Welcome to the Monthly Mash, a mashup of tools, tales and tips on customer service and the customer experience from around the blogosphere.
What is Customers That Stick? CTS is our new website dedicated to customer service and the customer experience.
Why is it this month’s resource? Because the goal for Customers That Stick is to create one of the best customer service and customer experience resources on the Internet, and also, because I’ve been so focused on the relaunch that I didn’t have time to talk about something else.
Do you have a new logo for this web site? So funny you ask, I happen to have one right here.
How can I get in on the ground floor of this incredible opportunity? We’ll just need your credit card and bank account information to hold your place. My partners in Nigeria will contact you shortly with details.
No, really, what’s next? The new site will launch on (or near) March 1st. In the meantime, please connect with us on our new social media pages. Obviously, they are under development; however, we will be holding a raffle and giving away a prize at launch, and liking us will help enter you in the raffle.
But wait, I already like you — am I registered? We appreciate that, and we like you too — really, we do — but you have to actually click the little buttons and tell other people you like us. Social media is funny that way.
A collection of the best posts about customer service and the customer experience I read this past month.
Get Your Geek On
Sometimes the most popular post from the previous month; sometimes just the one I liked best.
Is 2012 really the year of the customer? Do customers now wield great power over the companies they patronize? It seems like for years we have been hearing how social media would be a game changer, how it would empower consumers like never before.
It is an assertion that is true in general, but overstated in particular. Here is the case I made against it a few weeks back:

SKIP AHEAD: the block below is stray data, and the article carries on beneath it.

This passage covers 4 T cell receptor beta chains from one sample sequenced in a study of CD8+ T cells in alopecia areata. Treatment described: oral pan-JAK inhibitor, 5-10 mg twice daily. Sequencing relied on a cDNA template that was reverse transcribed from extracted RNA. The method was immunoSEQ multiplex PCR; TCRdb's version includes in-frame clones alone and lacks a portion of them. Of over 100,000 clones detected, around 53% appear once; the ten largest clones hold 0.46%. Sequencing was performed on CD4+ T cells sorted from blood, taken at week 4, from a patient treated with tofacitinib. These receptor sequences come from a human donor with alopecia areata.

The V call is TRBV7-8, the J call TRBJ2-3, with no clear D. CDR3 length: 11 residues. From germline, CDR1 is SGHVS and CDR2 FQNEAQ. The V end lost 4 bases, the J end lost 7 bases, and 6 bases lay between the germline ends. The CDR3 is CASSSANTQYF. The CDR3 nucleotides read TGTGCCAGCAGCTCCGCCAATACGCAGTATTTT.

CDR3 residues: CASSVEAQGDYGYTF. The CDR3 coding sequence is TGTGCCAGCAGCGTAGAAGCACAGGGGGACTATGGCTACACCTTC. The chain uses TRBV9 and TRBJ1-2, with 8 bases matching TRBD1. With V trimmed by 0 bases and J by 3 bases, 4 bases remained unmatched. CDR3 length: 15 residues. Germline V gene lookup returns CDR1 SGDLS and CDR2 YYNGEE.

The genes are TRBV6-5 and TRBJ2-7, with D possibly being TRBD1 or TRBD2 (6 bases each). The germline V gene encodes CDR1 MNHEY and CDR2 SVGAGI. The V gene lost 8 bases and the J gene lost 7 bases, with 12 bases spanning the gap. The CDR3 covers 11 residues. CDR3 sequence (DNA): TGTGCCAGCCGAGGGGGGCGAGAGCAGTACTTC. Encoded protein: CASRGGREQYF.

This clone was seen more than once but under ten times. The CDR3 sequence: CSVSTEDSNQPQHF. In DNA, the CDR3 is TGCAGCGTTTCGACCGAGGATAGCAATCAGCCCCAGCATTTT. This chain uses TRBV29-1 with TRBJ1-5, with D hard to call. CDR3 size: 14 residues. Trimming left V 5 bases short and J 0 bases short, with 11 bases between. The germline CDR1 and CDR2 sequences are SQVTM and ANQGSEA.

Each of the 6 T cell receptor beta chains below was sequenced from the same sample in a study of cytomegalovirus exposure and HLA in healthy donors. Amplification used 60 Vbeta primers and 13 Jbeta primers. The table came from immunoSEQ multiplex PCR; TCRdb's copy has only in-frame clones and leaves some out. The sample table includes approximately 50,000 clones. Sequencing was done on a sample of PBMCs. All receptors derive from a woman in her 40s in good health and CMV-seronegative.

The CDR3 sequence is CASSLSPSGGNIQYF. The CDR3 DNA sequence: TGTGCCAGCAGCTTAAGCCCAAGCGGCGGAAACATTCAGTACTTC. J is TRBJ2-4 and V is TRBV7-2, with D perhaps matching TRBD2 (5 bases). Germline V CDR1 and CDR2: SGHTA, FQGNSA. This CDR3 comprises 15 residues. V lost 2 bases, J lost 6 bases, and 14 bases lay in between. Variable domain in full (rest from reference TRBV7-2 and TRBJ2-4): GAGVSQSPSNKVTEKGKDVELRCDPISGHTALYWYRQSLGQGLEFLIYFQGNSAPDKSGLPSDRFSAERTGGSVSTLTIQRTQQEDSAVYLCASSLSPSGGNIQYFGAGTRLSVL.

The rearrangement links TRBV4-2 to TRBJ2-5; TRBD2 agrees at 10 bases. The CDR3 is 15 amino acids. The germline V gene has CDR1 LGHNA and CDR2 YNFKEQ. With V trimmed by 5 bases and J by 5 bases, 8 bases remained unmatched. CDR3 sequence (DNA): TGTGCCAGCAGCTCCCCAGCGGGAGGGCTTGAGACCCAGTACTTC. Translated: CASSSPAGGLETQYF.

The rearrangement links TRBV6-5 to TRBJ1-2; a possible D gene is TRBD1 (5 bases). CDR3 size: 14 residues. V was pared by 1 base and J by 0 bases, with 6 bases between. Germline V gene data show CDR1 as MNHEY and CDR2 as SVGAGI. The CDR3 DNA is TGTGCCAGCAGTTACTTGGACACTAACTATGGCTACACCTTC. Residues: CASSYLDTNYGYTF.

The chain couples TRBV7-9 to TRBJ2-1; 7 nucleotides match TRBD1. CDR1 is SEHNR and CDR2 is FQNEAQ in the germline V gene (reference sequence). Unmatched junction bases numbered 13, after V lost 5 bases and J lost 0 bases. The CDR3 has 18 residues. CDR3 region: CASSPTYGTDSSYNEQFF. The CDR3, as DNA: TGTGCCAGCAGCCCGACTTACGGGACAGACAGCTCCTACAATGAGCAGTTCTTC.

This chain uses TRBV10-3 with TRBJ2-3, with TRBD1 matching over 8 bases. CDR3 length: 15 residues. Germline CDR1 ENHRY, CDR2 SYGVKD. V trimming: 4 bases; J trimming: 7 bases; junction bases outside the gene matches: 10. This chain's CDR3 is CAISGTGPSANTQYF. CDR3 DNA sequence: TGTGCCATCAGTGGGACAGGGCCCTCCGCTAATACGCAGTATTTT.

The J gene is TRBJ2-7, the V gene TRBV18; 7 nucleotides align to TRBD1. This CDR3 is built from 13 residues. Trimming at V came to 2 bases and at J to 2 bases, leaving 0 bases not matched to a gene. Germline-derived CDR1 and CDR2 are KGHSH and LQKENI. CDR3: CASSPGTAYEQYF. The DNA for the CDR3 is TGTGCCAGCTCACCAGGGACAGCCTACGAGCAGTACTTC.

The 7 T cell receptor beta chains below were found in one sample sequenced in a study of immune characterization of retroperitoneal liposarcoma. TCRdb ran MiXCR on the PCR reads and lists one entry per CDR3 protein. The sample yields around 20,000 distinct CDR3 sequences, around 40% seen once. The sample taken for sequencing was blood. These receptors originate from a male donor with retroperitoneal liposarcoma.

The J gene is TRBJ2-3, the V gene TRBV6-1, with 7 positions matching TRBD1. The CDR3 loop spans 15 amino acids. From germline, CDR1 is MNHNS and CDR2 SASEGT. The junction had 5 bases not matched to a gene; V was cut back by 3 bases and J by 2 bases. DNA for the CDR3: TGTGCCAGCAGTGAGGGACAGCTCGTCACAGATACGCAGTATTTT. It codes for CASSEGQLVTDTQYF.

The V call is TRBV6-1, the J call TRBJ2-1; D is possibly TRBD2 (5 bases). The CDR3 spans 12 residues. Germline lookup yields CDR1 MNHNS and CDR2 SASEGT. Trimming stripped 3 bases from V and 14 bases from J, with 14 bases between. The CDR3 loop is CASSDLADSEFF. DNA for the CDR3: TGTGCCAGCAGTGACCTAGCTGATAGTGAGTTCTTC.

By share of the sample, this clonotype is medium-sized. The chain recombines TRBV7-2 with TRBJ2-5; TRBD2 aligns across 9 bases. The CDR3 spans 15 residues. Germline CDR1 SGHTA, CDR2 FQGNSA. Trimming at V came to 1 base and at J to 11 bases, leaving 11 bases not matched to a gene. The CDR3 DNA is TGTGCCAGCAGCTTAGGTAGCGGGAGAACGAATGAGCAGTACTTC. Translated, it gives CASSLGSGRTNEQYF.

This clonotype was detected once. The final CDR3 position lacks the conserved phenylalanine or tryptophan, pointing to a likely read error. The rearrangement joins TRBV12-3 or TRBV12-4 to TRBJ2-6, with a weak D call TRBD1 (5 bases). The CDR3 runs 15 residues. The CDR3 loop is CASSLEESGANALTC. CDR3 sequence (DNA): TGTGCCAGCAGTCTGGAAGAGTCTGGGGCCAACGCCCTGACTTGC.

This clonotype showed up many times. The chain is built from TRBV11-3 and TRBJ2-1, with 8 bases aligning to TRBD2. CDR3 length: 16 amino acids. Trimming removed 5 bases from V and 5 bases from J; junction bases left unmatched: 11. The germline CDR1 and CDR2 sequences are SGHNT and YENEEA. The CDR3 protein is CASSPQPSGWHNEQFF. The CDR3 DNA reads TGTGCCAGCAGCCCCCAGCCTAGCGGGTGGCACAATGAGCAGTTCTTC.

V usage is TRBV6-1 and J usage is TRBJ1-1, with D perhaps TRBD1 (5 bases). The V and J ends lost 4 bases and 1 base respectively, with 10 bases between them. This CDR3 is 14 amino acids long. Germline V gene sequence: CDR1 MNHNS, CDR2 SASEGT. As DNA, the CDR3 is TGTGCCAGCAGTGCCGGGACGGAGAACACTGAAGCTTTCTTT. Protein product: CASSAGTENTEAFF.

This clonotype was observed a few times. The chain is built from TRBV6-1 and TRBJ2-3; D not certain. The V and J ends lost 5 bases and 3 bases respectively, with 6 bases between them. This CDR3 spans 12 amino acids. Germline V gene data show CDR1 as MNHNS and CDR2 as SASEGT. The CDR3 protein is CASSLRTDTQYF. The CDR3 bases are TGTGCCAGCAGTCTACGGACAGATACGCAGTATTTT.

The Power of The Social Media Consumer (It’s Less Than You Think)
The documentary makes the point that social media has empowered consumers, giving them the ability to fight back against “abusive” companies like never before. While true, this idea is greatly overstated throughout the documentary and, quite frankly, throughout the blogosphere and business press.
To prove the point, the director points to some famous examples of viral videos — such as United Breaks Guitars — that created huge public relations issues for companies.
However, this is the Hasty Generalization fallacy in action. Viral videos (in almost any context) are the exception, not the rule. Go to YouTube and search “I hate <large company>” or “<large company> sucks.” In most cases, you’ll find a handful of videos with hundreds maybe low thousands of views. Not even a blip on the radar of a national brand.
Sure, the power of social media to take a wrecking ball to a company is unlike anything we have ever seen before, but statistically speaking, it is probably not that much greater than the pre-social days. The chances that something like the Papa Johns receipt will catch hold and become a national story is tiny, perhaps not much more likely than the chance an investigative reporter, a decade ago, would hear a consumer’s tale of woe and shine a spotlight on a company. Back then, the tale of woe had to have a special hook to inspire media coverage… just as it does today to go viral.
The problem is that most complaints online are drowned out in a sea of similar complaints.
Can online complaints matter? Absolutely. Are smart companies monitoring social media and reacting as preemptively as possible. Of course. Is Wal-Mart’s stock price going down tomorrow because someone tweeted that their new shirt had a rip in it. Probably not.
Now, I do think Gary V. makes a great point that 2012 will be the year that social interactions between customers and companies reach a new level of penetration and are more widely adopted outside of just “techies.” Companies will have to spend more time on social than ever and will have to be more concerned with figuring out the investment levels appropriate to social monitoring and management.
Now, that we’re done with that. I wanted to add a few closing comments about Gary Vaynerchuk, as he is one of my favorite social media evangelists:
That is all for now. I hope you enjoyed the Monthly Mash. Next month’s mashup will be on our new site. We look forward to seeing you there!
By Adam Toporek. Adam Toporek is an internationally recognized customer service expert, keynote speaker, and workshop leader. He is the author of Be Your Customer's Hero: Real-World Tips & Techniques for the Service Front Lines (2015), as well as the founder of the popular Customers That Stick® blog and co-host of the Crack the Customer Code podcast.